If you have more than one child, chances are you’ve seen sibling rivalry in action. If you have your own brothers or sisters, you might have endured it yourself at some point in life and hated every minute of it.
The way that you will go about dealing with sibling rivalry will depend on the age of the children. With younger children who are welcoming a new sibling into the family, you will want to make sure that you spend just as much time with the older child as with the new baby. If you don’t, this can lead to feelings of resentment toward the new sibling that will fester over time. Let your older child help you with the baby and let them hold the baby with supervision. This will encourage bonding and love for a firm foundation between the siblings.
As the children grow older, you will be able to see if sibling rivalry is going to become a problem, although it can manifest at just about any age. With your older children who are experiencing this, let them settle their smaller arguments on their own. You need to make sure that there is no hitting, name calling or any other destructive behavior when they do.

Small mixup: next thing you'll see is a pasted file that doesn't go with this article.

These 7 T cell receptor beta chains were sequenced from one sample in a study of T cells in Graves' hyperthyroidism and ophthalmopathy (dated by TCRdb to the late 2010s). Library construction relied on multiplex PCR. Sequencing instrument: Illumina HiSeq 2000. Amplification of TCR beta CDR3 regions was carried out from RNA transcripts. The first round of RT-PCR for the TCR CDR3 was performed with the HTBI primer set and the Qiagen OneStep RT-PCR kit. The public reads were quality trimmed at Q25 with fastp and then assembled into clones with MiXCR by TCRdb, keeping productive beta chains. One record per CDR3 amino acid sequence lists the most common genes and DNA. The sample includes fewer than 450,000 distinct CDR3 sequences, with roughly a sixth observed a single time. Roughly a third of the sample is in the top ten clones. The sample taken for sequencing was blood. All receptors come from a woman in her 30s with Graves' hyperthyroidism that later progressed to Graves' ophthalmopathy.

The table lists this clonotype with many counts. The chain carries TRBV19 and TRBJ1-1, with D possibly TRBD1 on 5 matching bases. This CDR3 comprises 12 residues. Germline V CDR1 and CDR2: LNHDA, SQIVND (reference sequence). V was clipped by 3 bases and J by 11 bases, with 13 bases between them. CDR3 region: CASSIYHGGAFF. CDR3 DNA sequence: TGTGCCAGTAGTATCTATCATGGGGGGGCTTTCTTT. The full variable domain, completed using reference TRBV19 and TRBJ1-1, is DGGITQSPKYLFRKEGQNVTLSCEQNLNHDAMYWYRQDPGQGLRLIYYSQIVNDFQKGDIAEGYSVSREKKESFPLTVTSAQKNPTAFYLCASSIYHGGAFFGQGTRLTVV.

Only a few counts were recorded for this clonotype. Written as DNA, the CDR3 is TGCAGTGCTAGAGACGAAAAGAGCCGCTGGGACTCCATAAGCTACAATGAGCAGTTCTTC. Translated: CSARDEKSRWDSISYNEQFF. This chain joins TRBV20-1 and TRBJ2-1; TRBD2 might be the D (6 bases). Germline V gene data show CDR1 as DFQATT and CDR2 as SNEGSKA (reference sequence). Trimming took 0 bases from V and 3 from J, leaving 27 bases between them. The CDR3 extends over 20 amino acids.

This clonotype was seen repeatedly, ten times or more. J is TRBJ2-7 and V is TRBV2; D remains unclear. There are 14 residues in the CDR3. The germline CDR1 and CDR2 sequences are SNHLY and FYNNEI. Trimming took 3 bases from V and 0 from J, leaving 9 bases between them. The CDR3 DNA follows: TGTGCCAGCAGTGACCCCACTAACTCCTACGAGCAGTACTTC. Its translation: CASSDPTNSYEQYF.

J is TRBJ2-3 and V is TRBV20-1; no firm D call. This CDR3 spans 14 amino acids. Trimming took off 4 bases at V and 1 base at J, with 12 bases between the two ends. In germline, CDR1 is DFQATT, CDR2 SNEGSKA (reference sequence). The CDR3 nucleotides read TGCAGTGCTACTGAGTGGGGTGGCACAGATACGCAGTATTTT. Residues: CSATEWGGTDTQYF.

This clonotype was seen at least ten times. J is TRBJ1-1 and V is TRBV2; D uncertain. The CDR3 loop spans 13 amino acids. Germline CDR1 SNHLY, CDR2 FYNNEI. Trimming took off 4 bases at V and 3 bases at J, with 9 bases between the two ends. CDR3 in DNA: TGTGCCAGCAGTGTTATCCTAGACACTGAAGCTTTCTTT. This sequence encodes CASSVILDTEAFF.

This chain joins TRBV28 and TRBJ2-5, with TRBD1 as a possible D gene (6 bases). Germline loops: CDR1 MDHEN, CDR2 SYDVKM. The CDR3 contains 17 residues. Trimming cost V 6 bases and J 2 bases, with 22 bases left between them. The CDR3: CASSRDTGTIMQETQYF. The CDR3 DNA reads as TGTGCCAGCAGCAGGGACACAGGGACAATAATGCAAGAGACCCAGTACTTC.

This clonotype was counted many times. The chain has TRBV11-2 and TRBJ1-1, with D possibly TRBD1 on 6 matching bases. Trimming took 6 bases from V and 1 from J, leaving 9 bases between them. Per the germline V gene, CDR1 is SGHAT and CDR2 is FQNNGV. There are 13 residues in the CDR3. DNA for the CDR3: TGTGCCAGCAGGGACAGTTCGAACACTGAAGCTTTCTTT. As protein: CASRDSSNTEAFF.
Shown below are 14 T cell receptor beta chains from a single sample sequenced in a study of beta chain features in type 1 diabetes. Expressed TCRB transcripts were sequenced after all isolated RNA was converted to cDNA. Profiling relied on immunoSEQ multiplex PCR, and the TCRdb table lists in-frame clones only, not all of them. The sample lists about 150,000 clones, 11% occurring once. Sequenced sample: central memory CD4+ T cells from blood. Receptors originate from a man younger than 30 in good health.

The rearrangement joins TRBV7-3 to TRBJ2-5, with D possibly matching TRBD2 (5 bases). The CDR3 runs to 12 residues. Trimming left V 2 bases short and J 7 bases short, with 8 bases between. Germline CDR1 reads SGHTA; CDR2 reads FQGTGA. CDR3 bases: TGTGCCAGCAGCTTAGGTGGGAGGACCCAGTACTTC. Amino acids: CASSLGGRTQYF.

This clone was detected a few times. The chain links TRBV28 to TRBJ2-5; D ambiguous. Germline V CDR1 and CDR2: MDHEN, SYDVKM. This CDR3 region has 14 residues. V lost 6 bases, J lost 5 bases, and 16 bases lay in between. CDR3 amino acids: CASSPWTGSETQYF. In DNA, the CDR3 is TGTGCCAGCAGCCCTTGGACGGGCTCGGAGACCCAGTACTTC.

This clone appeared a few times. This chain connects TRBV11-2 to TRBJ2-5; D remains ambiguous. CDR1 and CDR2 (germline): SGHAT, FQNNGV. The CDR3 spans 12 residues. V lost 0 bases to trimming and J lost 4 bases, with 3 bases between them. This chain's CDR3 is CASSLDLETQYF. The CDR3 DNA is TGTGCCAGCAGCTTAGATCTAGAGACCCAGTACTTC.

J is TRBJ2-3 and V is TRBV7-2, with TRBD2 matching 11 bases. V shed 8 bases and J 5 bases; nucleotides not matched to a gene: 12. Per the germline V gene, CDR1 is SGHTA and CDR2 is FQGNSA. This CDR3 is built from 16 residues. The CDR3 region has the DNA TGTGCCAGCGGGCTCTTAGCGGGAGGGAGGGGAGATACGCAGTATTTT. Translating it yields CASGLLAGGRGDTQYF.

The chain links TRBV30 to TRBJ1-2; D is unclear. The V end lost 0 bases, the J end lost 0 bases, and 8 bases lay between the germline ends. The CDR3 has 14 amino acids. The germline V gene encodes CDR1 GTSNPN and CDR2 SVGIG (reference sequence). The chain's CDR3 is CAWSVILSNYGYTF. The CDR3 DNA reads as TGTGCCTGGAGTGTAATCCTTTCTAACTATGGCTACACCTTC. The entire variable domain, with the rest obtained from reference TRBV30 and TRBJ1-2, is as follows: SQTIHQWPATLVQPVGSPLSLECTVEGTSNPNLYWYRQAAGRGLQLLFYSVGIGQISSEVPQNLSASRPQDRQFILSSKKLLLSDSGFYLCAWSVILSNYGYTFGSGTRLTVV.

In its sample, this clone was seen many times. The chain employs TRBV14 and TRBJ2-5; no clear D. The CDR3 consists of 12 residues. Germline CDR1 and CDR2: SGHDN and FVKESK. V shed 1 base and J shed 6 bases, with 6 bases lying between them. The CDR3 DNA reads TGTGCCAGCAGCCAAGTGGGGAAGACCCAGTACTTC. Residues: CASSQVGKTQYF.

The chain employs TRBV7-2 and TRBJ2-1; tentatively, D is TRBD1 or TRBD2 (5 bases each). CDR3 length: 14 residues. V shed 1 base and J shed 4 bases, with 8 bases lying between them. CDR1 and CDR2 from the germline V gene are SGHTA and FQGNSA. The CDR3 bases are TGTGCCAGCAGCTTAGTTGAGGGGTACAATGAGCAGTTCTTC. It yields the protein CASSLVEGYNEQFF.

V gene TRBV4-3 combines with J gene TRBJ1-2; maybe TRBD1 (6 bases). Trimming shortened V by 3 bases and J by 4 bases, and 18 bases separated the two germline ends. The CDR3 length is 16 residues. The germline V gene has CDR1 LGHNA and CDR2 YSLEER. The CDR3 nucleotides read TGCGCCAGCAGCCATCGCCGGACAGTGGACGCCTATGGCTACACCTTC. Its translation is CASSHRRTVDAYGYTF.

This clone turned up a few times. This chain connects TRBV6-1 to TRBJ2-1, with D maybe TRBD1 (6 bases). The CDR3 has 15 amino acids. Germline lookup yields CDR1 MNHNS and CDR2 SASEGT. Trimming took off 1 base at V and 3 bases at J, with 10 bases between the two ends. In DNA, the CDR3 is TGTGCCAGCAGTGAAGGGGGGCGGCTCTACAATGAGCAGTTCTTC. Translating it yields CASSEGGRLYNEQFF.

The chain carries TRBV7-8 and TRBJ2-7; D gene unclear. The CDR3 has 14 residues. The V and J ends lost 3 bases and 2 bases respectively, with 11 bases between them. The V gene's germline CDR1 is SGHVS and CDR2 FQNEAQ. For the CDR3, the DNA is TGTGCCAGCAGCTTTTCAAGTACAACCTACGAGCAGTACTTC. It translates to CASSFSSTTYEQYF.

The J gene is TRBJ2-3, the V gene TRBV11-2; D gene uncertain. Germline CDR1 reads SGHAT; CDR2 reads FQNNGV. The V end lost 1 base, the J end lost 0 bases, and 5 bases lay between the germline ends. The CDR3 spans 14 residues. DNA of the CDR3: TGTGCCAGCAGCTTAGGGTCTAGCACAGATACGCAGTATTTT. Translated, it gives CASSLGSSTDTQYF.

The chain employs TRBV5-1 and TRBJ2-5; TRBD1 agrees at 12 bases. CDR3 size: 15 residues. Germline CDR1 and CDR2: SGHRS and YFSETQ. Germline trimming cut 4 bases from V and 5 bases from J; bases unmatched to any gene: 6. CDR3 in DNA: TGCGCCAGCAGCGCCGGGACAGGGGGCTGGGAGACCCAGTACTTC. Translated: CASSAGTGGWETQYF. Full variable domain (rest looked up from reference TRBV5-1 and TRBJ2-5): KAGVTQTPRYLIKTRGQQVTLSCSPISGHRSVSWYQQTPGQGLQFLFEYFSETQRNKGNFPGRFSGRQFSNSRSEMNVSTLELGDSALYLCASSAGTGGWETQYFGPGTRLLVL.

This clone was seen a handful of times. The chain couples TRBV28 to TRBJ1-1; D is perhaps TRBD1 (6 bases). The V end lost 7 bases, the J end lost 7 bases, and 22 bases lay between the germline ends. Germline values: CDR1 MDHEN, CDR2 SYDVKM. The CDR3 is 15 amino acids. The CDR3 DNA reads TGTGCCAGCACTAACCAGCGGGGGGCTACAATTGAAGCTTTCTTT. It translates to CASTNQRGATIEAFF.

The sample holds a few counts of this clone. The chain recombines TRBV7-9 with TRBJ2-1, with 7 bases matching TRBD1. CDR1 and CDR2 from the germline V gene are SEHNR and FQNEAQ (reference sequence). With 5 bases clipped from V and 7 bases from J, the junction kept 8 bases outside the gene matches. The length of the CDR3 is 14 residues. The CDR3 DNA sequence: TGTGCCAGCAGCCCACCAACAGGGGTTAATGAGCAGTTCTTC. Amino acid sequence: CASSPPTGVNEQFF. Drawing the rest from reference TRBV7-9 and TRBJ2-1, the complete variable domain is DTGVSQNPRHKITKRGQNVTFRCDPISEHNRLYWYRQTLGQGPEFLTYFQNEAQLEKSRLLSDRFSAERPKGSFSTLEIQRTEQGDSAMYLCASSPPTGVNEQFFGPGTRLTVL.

But keep your distance unless there’s a bloodbath going on up there. If you constantly intervene, they will expect you to do so every time, and when you let one have his or her way, the other sibling may view this as favoritism. Whenever your children cooperate or work out an argument by themselves, you should praise the way that they worked together.
Make sure that each of the children has plenty of time with both parents. Don’t take one child to an amusement park or toy store and leave the other at home, even if the second child is otherwise occupied. Never show any type of favoritism with your children, even if you do secretly prefer or value one child over the other. All these things can foster the feeling of unfairness that gives birth to sibling rivalry.